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Virulent Newcastle Disease

Virulent Newcastle Disease has been confirmed in the San Francisco Bay Area.

There is an ongoing outbreak in Southern California. Several counties around Los Angeles are currently under quarantine.

It is a highly contagious deadly respiratory disease caused by a virus that can kill up to 100% of affected flocks. It also can be carried by and infect other birds – including wild birds and pet birds.

Virulent Newcastle disease is a reportable disease. All infected birds and birds who came in contact with infected birds will be killed by the CDFA.

Very strict biosecurity is key to protect your chickens and all the chickens in California.

We are taking the following measures at our micro-sanctuary to protect our birds:

  • We are not taking any new birds in.

  • We are not bringing any birds to any event.

  • We are restricting access to the chicken area.

  • We are following strict biosecurity when going with the chickens:

    • Wear dedicated boots​.

    • Wear clean clothes (must not have been in contact with any other birds).

What you should do to limit risk for your backyard flock:

  1. Keep a closed flock.
    Do not add new chickens at this time, and don't move your chickens out.

  2. Do not visit other chickens or any birds.
    If you are around other chickens: shower, wash clothes and shoes before being with your own flock.

  3. Do not have any chicken or bird owners visiting your chickens.
    If they must, have them wear disposable booties / shoe covers and clean clothes.

How does it look like with a backyard flock?

 

 

 

 

 

 

 

 

 

 

 

 

 

 

 

 

 

FAQ

  • How is it transmitted?
    It is transmitted directly from infected birds to healthy birds, but can also be transmitted via boots, clothing, and equipment exposed to feces, feathers, dander, and bodily fluid from infected birds.

     

  • What's the mortality rate?
    90-100% for unvaccinated birds and 30-90% in vaccinated birds.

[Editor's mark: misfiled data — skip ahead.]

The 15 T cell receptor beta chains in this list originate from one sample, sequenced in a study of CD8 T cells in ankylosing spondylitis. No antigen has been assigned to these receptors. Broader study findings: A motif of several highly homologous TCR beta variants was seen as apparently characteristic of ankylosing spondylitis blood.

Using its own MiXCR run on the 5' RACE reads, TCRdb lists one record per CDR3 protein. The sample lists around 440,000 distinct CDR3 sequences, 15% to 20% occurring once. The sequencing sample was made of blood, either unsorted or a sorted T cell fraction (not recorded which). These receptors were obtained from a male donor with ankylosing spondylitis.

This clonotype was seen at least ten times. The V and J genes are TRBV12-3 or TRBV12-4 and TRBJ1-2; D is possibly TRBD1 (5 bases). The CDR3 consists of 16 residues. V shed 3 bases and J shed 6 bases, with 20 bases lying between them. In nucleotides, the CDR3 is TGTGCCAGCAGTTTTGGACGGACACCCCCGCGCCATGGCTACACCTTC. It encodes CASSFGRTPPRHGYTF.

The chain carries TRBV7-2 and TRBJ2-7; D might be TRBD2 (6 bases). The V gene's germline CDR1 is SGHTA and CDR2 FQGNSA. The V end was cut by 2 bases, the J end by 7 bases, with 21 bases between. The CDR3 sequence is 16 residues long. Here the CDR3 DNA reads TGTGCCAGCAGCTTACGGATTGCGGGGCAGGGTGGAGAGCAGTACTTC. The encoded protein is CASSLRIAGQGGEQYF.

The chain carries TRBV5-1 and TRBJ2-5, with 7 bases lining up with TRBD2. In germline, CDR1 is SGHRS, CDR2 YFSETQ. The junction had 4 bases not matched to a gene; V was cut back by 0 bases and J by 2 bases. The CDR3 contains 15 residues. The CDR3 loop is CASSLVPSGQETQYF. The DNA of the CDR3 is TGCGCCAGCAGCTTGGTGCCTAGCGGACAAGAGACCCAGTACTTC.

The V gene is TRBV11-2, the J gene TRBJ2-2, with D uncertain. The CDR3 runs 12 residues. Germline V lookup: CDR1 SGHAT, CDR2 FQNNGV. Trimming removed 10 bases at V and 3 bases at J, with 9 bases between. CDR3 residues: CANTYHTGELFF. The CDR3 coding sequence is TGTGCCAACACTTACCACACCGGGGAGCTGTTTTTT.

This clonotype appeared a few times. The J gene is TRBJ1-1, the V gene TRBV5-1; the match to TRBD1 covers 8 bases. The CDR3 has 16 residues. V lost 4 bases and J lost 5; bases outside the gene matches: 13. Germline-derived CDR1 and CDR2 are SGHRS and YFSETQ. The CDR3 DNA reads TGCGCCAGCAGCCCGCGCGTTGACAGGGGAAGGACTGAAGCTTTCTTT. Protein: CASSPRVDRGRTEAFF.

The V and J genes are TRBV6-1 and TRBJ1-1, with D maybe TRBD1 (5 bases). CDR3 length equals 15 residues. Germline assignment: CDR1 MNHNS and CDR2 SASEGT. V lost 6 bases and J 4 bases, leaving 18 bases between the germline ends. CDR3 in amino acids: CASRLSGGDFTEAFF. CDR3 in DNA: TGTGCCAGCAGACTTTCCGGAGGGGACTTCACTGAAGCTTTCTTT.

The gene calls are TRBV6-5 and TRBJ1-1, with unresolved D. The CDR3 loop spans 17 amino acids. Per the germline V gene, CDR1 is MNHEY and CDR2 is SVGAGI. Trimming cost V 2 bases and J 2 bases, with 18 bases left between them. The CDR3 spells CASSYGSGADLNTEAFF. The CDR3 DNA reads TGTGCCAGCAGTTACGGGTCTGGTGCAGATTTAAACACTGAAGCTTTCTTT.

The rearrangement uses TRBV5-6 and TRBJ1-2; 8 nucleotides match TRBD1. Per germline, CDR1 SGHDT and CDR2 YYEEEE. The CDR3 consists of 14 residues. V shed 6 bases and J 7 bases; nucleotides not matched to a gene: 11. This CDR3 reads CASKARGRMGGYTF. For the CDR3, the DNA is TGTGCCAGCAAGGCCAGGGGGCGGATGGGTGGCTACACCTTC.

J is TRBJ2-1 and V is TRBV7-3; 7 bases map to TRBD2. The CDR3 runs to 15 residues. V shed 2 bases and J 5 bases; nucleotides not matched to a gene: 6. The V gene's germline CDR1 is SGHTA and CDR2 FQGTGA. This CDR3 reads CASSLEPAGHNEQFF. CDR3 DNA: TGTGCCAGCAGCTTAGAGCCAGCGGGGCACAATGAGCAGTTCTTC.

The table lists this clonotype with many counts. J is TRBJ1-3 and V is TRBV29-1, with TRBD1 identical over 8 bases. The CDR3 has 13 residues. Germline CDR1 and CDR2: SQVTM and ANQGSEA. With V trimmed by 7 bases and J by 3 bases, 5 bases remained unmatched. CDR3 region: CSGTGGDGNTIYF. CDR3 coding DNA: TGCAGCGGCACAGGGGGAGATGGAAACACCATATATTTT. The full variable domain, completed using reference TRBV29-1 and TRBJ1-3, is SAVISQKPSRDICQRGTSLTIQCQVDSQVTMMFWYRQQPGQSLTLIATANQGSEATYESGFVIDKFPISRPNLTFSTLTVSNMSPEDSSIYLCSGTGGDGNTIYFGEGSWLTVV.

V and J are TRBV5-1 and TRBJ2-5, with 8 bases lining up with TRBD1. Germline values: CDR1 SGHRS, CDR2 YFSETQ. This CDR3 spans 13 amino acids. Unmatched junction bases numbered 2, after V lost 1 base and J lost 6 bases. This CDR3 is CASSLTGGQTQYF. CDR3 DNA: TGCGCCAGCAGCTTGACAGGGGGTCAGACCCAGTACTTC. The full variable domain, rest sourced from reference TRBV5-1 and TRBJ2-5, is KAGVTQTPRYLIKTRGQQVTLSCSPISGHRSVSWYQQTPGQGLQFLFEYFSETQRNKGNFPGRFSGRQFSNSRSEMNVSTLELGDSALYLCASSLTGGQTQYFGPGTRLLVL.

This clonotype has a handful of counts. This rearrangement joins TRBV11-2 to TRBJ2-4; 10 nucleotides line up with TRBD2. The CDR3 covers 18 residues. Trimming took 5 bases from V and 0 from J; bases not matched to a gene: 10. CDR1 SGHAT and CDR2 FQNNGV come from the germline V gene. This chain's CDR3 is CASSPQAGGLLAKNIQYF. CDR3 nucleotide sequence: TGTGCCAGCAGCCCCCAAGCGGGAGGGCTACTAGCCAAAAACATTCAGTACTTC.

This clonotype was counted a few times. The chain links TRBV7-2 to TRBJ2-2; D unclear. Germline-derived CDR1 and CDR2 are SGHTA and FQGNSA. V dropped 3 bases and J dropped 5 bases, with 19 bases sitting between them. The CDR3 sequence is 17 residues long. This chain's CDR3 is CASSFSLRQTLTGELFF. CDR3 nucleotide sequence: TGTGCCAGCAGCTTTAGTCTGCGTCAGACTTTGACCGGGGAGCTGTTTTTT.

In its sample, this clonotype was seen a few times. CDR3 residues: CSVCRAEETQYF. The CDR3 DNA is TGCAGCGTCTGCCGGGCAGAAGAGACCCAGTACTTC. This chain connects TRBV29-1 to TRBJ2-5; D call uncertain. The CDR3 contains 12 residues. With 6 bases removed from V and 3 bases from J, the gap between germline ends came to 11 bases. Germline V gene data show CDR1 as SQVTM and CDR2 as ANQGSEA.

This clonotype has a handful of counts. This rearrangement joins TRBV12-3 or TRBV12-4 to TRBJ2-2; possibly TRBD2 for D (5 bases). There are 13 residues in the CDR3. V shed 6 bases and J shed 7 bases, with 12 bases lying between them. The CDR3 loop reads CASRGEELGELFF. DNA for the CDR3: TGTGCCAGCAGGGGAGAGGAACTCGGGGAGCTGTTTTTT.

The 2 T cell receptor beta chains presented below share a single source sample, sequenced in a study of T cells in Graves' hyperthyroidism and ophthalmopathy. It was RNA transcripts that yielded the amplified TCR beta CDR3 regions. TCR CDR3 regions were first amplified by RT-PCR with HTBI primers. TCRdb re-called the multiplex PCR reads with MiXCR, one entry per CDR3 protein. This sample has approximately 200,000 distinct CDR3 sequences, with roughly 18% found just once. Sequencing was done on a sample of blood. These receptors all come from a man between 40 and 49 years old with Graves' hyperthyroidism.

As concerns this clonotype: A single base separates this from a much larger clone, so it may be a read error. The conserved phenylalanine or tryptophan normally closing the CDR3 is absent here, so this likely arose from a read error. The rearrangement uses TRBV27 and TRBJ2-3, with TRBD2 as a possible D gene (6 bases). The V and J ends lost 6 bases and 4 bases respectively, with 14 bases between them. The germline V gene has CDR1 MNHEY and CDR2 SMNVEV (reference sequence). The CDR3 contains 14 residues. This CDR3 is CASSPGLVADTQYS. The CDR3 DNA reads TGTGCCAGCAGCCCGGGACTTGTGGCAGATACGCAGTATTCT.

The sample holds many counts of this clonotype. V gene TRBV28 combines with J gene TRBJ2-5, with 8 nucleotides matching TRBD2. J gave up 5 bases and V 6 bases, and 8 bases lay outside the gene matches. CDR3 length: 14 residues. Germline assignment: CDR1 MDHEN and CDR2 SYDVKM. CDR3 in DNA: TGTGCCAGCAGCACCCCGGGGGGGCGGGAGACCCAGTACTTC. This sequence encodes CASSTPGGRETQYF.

• What species does it impact?
    The birds most susceptible to the disease are chickens, pigeons, and those in the parrot family as well as some wild waterfowl, like cormorants. Birds less susceptible include turkeys and waterfowl. 

     

  • How long does it last in the environment?
    The virus can stay up to a year in the environment.

     

  • Is it treatable?
    No.

     

  • What can kill the virus?
    Oxidizing agents like Virkon S are effective at killing it. The presence of organic material reduces the efficacy of Virkon S which is why you need to scrub your boots before disinfecting. The virus is also sensitive to Chlorhexidine and UV light.

     

  • Is there a vaccine?
    The current strain is new and particularly virulent. The existing vaccines offer some protection, BUT protection is moot – should your backyard be included in the mandatory euthanasia quarantine zone, vaccine status does not matter, your birds will be euthanized. And should your bird survive this new strain, they will be a carrier and likely infect other birds. Also vaccination needs to be repeated every 6 months.

     

  • What should I do if I see symptoms?
    Should any bird develop significant respiratory illness or you experience a sudden spike in mortality, call the sick bird hotline first (866-922-2473). They will cover testing costs of your live (or passed) bird. Do not move that bird offsite; ask your veterinarian to offer supportive care advice over the phone.

     

  • How long will this last?
    This will likely go on for many months. The virus thrives in wet, moist, cold environments and we are getting a lot of that in both southern and northern California.

Useful links

From the California Department of Food and Agriculture (CDFA):

From Adobe Animal Hospital:

In the news: